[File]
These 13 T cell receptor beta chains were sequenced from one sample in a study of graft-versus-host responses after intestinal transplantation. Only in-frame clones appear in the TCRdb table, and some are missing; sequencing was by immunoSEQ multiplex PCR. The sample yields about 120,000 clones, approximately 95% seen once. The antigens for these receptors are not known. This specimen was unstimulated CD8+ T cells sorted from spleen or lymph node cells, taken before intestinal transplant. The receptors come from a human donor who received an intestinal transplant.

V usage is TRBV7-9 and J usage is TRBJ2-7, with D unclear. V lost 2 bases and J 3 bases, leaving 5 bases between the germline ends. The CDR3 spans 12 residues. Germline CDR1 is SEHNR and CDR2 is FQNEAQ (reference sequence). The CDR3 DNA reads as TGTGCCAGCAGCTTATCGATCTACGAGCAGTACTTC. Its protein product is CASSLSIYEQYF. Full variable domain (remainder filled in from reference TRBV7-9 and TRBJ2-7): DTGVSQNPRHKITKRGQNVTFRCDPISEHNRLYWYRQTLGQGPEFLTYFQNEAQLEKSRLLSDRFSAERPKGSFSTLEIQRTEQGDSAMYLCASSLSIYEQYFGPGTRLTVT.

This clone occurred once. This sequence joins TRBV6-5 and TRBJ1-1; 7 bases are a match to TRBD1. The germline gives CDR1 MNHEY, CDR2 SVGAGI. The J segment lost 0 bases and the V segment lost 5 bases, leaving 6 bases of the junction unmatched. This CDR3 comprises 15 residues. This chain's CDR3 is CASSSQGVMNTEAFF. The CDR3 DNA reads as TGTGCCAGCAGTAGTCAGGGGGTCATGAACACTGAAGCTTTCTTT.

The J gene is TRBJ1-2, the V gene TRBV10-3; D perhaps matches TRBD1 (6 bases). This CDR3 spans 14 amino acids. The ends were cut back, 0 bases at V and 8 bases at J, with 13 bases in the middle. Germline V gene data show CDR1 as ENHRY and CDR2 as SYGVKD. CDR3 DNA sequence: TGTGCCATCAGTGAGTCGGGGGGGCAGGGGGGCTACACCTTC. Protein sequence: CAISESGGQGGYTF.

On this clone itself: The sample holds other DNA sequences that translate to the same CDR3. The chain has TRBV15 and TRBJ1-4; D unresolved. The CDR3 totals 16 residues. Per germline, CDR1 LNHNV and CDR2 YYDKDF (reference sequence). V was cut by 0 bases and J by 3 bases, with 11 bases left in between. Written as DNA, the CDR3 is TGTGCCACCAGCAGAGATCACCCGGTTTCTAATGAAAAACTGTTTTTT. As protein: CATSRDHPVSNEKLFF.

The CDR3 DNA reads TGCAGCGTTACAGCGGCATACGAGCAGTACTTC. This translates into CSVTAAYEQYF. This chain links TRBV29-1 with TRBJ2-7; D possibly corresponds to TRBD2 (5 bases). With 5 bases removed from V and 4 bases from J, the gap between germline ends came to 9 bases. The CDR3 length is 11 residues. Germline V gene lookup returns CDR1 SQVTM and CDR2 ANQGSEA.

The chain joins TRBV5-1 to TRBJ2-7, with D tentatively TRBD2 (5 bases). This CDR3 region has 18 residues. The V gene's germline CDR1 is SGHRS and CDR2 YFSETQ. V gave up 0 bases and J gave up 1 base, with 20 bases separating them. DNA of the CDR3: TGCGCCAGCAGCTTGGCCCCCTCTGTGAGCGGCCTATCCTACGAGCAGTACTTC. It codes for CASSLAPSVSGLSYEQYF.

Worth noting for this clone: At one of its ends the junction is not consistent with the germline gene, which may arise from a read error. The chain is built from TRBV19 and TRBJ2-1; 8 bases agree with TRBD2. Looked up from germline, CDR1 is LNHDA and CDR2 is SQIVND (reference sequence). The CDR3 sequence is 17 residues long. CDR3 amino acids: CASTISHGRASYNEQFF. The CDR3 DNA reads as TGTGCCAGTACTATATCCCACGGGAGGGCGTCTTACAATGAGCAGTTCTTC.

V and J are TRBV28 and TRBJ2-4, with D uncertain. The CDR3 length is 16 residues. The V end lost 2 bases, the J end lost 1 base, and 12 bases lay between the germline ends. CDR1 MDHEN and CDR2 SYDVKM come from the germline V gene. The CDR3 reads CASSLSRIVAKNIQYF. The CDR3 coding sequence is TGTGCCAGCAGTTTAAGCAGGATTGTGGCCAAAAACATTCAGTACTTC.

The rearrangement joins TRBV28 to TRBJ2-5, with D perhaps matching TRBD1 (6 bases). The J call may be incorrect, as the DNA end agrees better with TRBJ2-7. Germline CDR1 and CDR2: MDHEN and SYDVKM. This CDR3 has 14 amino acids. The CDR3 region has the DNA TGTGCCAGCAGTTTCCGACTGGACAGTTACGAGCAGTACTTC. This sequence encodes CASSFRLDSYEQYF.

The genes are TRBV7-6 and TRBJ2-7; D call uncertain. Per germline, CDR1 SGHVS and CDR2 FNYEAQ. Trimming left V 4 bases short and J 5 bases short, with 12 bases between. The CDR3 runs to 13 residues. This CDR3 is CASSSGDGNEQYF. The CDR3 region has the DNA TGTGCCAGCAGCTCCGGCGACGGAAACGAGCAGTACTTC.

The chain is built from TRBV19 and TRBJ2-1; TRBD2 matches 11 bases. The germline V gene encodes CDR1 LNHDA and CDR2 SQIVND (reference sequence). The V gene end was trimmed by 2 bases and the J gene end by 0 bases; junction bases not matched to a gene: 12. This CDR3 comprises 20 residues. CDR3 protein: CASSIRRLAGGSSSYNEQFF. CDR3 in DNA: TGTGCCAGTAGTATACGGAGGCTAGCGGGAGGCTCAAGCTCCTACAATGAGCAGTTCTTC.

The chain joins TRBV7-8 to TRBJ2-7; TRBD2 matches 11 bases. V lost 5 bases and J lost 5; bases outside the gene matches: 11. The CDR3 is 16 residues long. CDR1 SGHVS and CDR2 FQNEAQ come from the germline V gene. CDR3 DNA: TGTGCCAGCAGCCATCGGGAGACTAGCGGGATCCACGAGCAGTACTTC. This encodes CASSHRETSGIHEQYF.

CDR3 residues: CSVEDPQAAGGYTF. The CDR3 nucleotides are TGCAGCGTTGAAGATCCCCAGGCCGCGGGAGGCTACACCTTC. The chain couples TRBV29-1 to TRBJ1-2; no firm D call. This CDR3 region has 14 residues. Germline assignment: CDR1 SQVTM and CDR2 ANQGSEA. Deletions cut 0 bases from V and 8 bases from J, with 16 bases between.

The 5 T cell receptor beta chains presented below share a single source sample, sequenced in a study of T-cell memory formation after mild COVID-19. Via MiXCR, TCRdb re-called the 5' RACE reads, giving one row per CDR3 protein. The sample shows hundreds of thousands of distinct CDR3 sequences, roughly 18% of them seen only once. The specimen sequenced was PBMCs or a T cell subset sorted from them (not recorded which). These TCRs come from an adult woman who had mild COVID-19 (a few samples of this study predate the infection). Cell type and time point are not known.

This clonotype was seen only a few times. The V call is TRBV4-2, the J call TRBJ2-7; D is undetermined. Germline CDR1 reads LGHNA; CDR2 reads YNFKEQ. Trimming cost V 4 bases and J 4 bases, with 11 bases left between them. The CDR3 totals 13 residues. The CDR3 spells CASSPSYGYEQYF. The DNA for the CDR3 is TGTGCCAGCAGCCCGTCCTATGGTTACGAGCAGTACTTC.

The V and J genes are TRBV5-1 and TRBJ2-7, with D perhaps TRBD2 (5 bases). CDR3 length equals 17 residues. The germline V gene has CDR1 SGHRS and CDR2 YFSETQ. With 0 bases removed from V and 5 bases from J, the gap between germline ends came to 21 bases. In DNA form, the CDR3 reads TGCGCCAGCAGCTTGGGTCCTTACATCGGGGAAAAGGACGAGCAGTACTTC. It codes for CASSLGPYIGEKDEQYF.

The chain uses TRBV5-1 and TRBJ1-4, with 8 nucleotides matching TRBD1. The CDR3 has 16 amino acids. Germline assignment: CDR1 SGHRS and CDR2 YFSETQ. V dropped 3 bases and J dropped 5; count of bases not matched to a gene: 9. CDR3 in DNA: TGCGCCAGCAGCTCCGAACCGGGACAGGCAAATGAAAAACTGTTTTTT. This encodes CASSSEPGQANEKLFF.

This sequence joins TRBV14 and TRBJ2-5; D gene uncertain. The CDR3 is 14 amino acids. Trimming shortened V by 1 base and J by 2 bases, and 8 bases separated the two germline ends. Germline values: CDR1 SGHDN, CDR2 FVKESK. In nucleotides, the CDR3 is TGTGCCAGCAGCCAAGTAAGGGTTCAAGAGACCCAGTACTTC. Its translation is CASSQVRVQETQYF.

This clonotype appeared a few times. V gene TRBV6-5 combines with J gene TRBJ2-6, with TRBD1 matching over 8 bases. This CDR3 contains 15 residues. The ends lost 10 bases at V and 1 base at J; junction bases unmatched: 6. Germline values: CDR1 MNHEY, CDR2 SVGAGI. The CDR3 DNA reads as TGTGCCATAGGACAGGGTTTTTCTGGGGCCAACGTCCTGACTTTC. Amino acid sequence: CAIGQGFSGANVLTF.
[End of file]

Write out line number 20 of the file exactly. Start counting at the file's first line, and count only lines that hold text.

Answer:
This clonotype appeared a few times. V gene TRBV6-5 combines with J gene TRBJ2-6, with TRBD1 matching over 8 bases. This CDR3 contains 15 residues. The ends lost 10 bases at V and 1 base at J; junction bases unmatched: 6. Germline values: CDR1 MNHEY, CDR2 SVGAGI. The CDR3 DNA reads as TGTGCCATAGGACAGGGTTTTTCTGGGGCCAACGTCCTGACTTTC. Amino acid sequence: CAIGQGFSGANVLTF.